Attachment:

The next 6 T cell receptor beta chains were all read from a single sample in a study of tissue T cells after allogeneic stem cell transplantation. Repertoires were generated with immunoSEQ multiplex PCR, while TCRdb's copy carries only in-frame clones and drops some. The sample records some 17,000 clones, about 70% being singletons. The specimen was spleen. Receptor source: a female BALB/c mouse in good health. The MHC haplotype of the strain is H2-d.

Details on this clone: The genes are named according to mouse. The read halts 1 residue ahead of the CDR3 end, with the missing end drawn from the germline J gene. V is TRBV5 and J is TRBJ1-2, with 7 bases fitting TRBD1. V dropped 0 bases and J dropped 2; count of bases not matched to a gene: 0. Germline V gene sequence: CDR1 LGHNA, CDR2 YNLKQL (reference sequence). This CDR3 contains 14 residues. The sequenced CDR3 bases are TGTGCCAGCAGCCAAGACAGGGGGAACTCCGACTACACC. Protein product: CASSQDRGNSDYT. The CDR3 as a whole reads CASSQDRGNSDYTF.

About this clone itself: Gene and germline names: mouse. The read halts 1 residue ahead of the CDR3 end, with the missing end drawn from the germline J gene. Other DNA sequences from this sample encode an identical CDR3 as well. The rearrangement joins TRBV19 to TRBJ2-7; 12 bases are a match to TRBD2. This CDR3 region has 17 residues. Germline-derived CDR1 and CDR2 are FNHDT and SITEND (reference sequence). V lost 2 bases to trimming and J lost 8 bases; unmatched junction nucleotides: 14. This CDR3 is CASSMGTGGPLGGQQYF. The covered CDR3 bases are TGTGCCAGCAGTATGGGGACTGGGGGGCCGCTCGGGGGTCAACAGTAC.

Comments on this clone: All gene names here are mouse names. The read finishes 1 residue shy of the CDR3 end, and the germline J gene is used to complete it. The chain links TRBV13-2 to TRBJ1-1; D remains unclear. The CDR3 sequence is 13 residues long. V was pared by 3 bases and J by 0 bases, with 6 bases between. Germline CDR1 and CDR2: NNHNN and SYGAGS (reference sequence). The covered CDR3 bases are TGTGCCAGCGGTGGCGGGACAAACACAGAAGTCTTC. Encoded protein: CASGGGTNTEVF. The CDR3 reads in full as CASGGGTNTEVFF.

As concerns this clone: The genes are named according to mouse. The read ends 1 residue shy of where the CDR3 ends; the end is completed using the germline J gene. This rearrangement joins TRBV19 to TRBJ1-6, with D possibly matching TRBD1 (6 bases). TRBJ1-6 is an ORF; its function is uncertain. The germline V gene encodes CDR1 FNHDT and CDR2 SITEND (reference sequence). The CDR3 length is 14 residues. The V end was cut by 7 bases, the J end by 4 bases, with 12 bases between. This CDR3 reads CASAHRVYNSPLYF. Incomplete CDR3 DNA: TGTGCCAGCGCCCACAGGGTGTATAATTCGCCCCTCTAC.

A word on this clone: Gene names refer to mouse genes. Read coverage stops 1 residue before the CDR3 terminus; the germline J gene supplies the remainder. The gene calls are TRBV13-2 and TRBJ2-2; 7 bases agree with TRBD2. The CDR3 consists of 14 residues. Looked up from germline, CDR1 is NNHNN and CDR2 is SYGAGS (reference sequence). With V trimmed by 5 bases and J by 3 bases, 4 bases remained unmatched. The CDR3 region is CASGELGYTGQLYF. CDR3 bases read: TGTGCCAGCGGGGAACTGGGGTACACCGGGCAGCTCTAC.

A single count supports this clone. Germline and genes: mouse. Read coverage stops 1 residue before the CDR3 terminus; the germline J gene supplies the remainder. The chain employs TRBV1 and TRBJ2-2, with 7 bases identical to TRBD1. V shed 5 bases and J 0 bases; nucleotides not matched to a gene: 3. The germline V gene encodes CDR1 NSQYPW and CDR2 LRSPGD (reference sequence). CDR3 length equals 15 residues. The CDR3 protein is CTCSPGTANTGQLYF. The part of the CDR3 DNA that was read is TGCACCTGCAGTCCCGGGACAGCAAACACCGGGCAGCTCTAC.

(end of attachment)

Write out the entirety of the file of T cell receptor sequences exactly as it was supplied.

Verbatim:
The next 6 T cell receptor beta chains were all read from a single sample in a study of tissue T cells after allogeneic stem cell transplantation. Repertoires were generated with immunoSEQ multiplex PCR, while TCRdb's copy carries only in-frame clones and drops some. The sample records some 17,000 clones, about 70% being singletons. The specimen was spleen. Receptor source: a female BALB/c mouse in good health. The MHC haplotype of the strain is H2-d.

Details on this clone: The genes are named according to mouse. The read halts 1 residue ahead of the CDR3 end, with the missing end drawn from the germline J gene. V is TRBV5 and J is TRBJ1-2, with 7 bases fitting TRBD1. V dropped 0 bases and J dropped 2; count of bases not matched to a gene: 0. Germline V gene sequence: CDR1 LGHNA, CDR2 YNLKQL (reference sequence). This CDR3 contains 14 residues. The sequenced CDR3 bases are TGTGCCAGCAGCCAAGACAGGGGGAACTCCGACTACACC. Protein product: CASSQDRGNSDYT. The CDR3 as a whole reads CASSQDRGNSDYTF.

About this clone itself: Gene and germline names: mouse. The read halts 1 residue ahead of the CDR3 end, with the missing end drawn from the germline J gene. Other DNA sequences from this sample encode an identical CDR3 as well. The rearrangement joins TRBV19 to TRBJ2-7; 12 bases are a match to TRBD2. This CDR3 region has 17 residues. Germline-derived CDR1 and CDR2 are FNHDT and SITEND (reference sequence). V lost 2 bases to trimming and J lost 8 bases; unmatched junction nucleotides: 14. This CDR3 is CASSMGTGGPLGGQQYF. The covered CDR3 bases are TGTGCCAGCAGTATGGGGACTGGGGGGCCGCTCGGGGGTCAACAGTAC.

Comments on this clone: All gene names here are mouse names. The read finishes 1 residue shy of the CDR3 end, and the germline J gene is used to complete it. The chain links TRBV13-2 to TRBJ1-1; D remains unclear. The CDR3 sequence is 13 residues long. V was pared by 3 bases and J by 0 bases, with 6 bases between. Germline CDR1 and CDR2: NNHNN and SYGAGS (reference sequence). The covered CDR3 bases are TGTGCCAGCGGTGGCGGGACAAACACAGAAGTCTTC. Encoded protein: CASGGGTNTEVF. The CDR3 reads in full as CASGGGTNTEVFF.

As concerns this clone: The genes are named according to mouse. The read ends 1 residue shy of where the CDR3 ends; the end is completed using the germline J gene. This rearrangement joins TRBV19 to TRBJ1-6, with D possibly matching TRBD1 (6 bases). TRBJ1-6 is an ORF; its function is uncertain. The germline V gene encodes CDR1 FNHDT and CDR2 SITEND (reference sequence). The CDR3 length is 14 residues. The V end was cut by 7 bases, the J end by 4 bases, with 12 bases between. This CDR3 reads CASAHRVYNSPLYF. Incomplete CDR3 DNA: TGTGCCAGCGCCCACAGGGTGTATAATTCGCCCCTCTAC.

A word on this clone: Gene names refer to mouse genes. Read coverage stops 1 residue before the CDR3 terminus; the germline J gene supplies the remainder. The gene calls are TRBV13-2 and TRBJ2-2; 7 bases agree with TRBD2. The CDR3 consists of 14 residues. Looked up from germline, CDR1 is NNHNN and CDR2 is SYGAGS (reference sequence). With V trimmed by 5 bases and J by 3 bases, 4 bases remained unmatched. The CDR3 region is CASGELGYTGQLYF. CDR3 bases read: TGTGCCAGCGGGGAACTGGGGTACACCGGGCAGCTCTAC.

A single count supports this clone. Germline and genes: mouse. Read coverage stops 1 residue before the CDR3 terminus; the germline J gene supplies the remainder. The chain employs TRBV1 and TRBJ2-2, with 7 bases identical to TRBD1. V shed 5 bases and J 0 bases; nucleotides not matched to a gene: 3. The germline V gene encodes CDR1 NSQYPW and CDR2 LRSPGD (reference sequence). CDR3 length equals 15 residues. The CDR3 protein is CTCSPGTANTGQLYF. The part of the CDR3 DNA that was read is TGCACCTGCAGTCCCGGGACAGCAAACACCGGGCAGCTCTAC.